- Herranz, H., Hong, X. & Cohen, S. M. Mutual repression by bantam miRNA and Capicua links the EGFR/MAPK and Hippo pathways in growth control. Current Biology 22, 1–7 (2012). | article
Friday, June 22, 2012
Singapore - Developmental biology: MicroRNAs and growth control
MicroRNAs link the pathways that control growth during animal development and in disease
Cellular mechanisms that enable healthy growth can spiral out of control and give rise to cancer. For this reason, signal transduction pathways that underlie cell growth are tightly regulated, with multiple checkpoints and extensive cross-talk in between signal cascades that drive cell division and differentiation. Stephen Cohen and co-workers at the A*STAR Institute of Molecular and Cell Biology1 have identified a new link between growth controlling microRNAs and this cellular circuitry.
MicroRNAs (miRNAs) bind complementary nucleotide sequences on specific target messenger RNA molecules to suppress their expression of proteins. One of these miRNAs, bantam, is known to regulate cell proliferation and survival. Cohen and co-workers set out to determine how this molecule contributes to tissue development in fruit flies.
Growth control pathways are often complicated. The epidermal growth factor (EGF) signaling pathway is important in growth control and in cancer, EGF receptor (EGFR) sends signals into cells that control many aspects of cellular function, including gene expression. One of the ways EGFR signals is by reducing expression of capicua, a protein that inhibits other growth-promoting genes.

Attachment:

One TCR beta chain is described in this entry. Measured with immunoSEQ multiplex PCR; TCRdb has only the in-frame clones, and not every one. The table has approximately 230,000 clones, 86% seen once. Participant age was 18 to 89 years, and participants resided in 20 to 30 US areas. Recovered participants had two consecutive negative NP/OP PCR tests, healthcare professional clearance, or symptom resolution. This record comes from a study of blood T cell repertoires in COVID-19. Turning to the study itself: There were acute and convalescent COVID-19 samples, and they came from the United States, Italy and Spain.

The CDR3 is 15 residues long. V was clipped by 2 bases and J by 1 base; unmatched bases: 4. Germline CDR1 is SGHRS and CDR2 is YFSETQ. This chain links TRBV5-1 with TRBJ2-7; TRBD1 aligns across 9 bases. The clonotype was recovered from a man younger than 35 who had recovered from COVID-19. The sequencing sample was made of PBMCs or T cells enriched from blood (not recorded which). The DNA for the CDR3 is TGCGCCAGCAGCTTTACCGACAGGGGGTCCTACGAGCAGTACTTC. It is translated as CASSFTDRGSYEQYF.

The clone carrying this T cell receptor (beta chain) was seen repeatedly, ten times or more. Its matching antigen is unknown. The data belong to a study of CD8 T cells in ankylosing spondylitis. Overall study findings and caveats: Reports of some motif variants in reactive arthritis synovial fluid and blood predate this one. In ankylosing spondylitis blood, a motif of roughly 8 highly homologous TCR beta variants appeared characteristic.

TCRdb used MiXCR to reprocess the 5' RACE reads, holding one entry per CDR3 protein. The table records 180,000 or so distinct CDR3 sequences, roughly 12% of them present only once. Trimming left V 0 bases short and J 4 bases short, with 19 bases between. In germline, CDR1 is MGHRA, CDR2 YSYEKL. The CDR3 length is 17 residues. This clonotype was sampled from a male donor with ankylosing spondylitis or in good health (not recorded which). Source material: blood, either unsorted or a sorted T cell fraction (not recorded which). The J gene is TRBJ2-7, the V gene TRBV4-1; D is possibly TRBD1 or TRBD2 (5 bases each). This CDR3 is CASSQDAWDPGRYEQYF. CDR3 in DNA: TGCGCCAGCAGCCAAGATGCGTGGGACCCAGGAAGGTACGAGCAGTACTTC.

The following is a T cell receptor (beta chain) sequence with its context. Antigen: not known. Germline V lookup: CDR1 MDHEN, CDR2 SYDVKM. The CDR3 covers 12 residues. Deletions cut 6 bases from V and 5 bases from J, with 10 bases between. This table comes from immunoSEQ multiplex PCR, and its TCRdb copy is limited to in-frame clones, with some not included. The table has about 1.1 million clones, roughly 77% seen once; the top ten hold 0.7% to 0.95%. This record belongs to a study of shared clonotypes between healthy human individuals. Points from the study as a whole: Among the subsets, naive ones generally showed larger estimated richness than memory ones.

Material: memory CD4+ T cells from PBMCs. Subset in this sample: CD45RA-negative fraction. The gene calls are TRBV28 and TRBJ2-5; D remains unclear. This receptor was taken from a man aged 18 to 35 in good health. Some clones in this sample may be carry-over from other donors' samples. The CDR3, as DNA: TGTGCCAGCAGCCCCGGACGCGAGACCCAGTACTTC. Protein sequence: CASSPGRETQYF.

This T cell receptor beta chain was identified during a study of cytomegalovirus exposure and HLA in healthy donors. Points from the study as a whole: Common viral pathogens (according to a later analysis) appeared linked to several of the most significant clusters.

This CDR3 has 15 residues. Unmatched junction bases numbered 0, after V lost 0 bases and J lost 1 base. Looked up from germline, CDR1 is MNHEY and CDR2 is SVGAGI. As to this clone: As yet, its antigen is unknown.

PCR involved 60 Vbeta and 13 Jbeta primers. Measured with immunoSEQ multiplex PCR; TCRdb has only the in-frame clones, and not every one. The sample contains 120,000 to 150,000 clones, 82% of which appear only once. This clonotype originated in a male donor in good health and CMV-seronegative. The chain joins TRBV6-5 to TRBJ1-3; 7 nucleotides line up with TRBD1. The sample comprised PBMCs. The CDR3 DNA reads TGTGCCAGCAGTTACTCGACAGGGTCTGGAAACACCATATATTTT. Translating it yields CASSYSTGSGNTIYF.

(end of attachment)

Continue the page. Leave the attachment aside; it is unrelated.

When Cohen and his team experimentally reduced capicua levels, they observed a boost in bantam expression, flagging bantam as a target of capicua-mediated inhibition. More importantly, they learned that bantam in turn feeds back to inhibit expression of capicua. The end result is a negative feedback loop that can accelerate the activation or inactivation of EGFR-mediated growth signals — for example, as bantam level rises, capicua level drops, and then bantam level rises even faster to promote cell growth.
The researchers also uncovered an additional layer of complexity in the story. They have previously found that a separate growth regulatory and cancer pathway, triggered by the protein Hippo, also modulates the level of bantam. This places bantam as a link between the Hippo and EGFR pathways; that is, a microRNA could mediate the flow of information between these pathways, so that each can influence the ‘effectiveness’ of the other.
“Regulation of bantam by both EGFR and Hippo reveals an unexpected link between these two growth-regulatory pathways,” explains Cohen. “EGFR activity can change sensitivity to Hippo activity, and vice versa.”
A better understanding of the connections between these pathways could illuminate potential triggers for tumorigenesis, although the connection between fly and human is not a straight line. “The bantam–capicua connection is not conserved in humans,” explains Cohen. “However, we have identified other new growth regulatory targets of bantam and are now studying their roles as tumor suppressors.”
The A*STAR-affiliated researchers contributing to this research are from the Institute of Molecular and Cell Biology